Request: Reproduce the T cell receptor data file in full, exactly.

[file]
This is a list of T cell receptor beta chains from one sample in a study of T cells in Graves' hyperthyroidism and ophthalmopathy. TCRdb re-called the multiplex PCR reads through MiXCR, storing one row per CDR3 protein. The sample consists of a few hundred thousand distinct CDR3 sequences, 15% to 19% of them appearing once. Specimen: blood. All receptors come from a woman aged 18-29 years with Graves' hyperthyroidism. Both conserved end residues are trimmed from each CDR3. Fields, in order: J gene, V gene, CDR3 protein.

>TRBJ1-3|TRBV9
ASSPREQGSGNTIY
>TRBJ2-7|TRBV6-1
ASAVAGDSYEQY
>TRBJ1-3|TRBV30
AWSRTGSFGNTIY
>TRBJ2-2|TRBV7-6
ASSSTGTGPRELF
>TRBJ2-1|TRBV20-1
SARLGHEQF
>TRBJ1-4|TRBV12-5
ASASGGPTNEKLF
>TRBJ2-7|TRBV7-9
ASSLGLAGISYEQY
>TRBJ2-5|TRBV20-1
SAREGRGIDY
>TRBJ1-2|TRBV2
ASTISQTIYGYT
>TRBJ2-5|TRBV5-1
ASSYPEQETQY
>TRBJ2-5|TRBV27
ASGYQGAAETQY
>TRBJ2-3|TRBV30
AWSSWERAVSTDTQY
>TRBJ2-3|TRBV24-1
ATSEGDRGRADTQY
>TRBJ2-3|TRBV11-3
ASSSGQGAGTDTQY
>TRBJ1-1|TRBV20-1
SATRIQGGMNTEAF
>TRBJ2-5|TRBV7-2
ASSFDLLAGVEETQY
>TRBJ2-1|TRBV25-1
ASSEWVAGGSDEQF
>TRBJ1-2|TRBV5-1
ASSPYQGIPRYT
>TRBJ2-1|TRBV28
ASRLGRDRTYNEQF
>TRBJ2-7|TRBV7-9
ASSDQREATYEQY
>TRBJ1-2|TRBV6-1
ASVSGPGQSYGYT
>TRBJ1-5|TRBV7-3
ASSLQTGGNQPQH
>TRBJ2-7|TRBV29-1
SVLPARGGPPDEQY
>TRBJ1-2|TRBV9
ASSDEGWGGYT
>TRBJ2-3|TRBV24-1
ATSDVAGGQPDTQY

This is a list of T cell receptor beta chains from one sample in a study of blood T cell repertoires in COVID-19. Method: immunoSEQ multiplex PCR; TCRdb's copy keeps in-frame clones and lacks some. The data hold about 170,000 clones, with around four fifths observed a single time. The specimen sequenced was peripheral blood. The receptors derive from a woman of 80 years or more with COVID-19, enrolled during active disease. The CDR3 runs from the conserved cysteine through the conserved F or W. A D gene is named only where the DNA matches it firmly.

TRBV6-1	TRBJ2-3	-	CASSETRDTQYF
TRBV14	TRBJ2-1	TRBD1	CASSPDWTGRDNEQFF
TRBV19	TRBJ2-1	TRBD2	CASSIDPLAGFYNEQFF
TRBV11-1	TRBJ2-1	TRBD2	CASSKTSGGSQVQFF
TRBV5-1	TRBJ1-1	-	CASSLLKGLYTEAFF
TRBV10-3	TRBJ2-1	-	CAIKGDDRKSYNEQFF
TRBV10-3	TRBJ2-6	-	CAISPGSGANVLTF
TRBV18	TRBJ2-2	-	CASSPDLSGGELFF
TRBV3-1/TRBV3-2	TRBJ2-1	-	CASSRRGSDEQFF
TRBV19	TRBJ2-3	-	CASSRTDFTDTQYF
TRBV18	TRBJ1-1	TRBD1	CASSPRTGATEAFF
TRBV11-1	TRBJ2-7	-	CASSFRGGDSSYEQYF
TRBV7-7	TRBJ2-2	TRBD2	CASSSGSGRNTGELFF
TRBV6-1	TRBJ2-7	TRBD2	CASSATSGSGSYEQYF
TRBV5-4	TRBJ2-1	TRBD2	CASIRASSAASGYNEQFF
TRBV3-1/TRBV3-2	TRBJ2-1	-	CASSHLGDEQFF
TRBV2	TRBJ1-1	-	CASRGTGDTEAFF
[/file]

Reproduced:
This is a list of T cell receptor beta chains from one sample in a study of T cells in Graves' hyperthyroidism and ophthalmopathy. TCRdb re-called the multiplex PCR reads through MiXCR, storing one row per CDR3 protein. The sample consists of a few hundred thousand distinct CDR3 sequences, 15% to 19% of them appearing once. Specimen: blood. All receptors come from a woman aged 18-29 years with Graves' hyperthyroidism. Both conserved end residues are trimmed from each CDR3. Fields, in order: J gene, V gene, CDR3 protein.

>TRBJ1-3|TRBV9
ASSPREQGSGNTIY
>TRBJ2-7|TRBV6-1
ASAVAGDSYEQY
>TRBJ1-3|TRBV30
AWSRTGSFGNTIY
>TRBJ2-2|TRBV7-6
ASSSTGTGPRELF
>TRBJ2-1|TRBV20-1
SARLGHEQF
>TRBJ1-4|TRBV12-5
ASASGGPTNEKLF
>TRBJ2-7|TRBV7-9
ASSLGLAGISYEQY
>TRBJ2-5|TRBV20-1
SAREGRGIDY
>TRBJ1-2|TRBV2
ASTISQTIYGYT
>TRBJ2-5|TRBV5-1
ASSYPEQETQY
>TRBJ2-5|TRBV27
ASGYQGAAETQY
>TRBJ2-3|TRBV30
AWSSWERAVSTDTQY
>TRBJ2-3|TRBV24-1
ATSEGDRGRADTQY
>TRBJ2-3|TRBV11-3
ASSSGQGAGTDTQY
>TRBJ1-1|TRBV20-1
SATRIQGGMNTEAF
>TRBJ2-5|TRBV7-2
ASSFDLLAGVEETQY
>TRBJ2-1|TRBV25-1
ASSEWVAGGSDEQF
>TRBJ1-2|TRBV5-1
ASSPYQGIPRYT
>TRBJ2-1|TRBV28
ASRLGRDRTYNEQF
>TRBJ2-7|TRBV7-9
ASSDQREATYEQY
>TRBJ1-2|TRBV6-1
ASVSGPGQSYGYT
>TRBJ1-5|TRBV7-3
ASSLQTGGNQPQH
>TRBJ2-7|TRBV29-1
SVLPARGGPPDEQY
>TRBJ1-2|TRBV9
ASSDEGWGGYT
>TRBJ2-3|TRBV24-1
ATSDVAGGQPDTQY

This is a list of T cell receptor beta chains from one sample in a study of blood T cell repertoires in COVID-19. Method: immunoSEQ multiplex PCR; TCRdb's copy keeps in-frame clones and lacks some. The data hold about 170,000 clones, with around four fifths observed a single time. The specimen sequenced was peripheral blood. The receptors derive from a woman of 80 years or more with COVID-19, enrolled during active disease. The CDR3 runs from the conserved cysteine through the conserved F or W. A D gene is named only where the DNA matches it firmly.

TRBV6-1	TRBJ2-3	-	CASSETRDTQYF
TRBV14	TRBJ2-1	TRBD1	CASSPDWTGRDNEQFF
TRBV19	TRBJ2-1	TRBD2	CASSIDPLAGFYNEQFF
TRBV11-1	TRBJ2-1	TRBD2	CASSKTSGGSQVQFF
TRBV5-1	TRBJ1-1	-	CASSLLKGLYTEAFF
TRBV10-3	TRBJ2-1	-	CAIKGDDRKSYNEQFF
TRBV10-3	TRBJ2-6	-	CAISPGSGANVLTF
TRBV18	TRBJ2-2	-	CASSPDLSGGELFF
TRBV3-1/TRBV3-2	TRBJ2-1	-	CASSRRGSDEQFF
TRBV19	TRBJ2-3	-	CASSRTDFTDTQYF
TRBV18	TRBJ1-1	TRBD1	CASSPRTGATEAFF
TRBV11-1	TRBJ2-7	-	CASSFRGGDSSYEQYF
TRBV7-7	TRBJ2-2	TRBD2	CASSSGSGRNTGELFF
TRBV6-1	TRBJ2-7	TRBD2	CASSATSGSGSYEQYF
TRBV5-4	TRBJ2-1	TRBD2	CASIRASSAASGYNEQFF
TRBV3-1/TRBV3-2	TRBJ2-1	-	CASSHLGDEQFF
TRBV2	TRBJ1-1	-	CASRGTGDTEAFF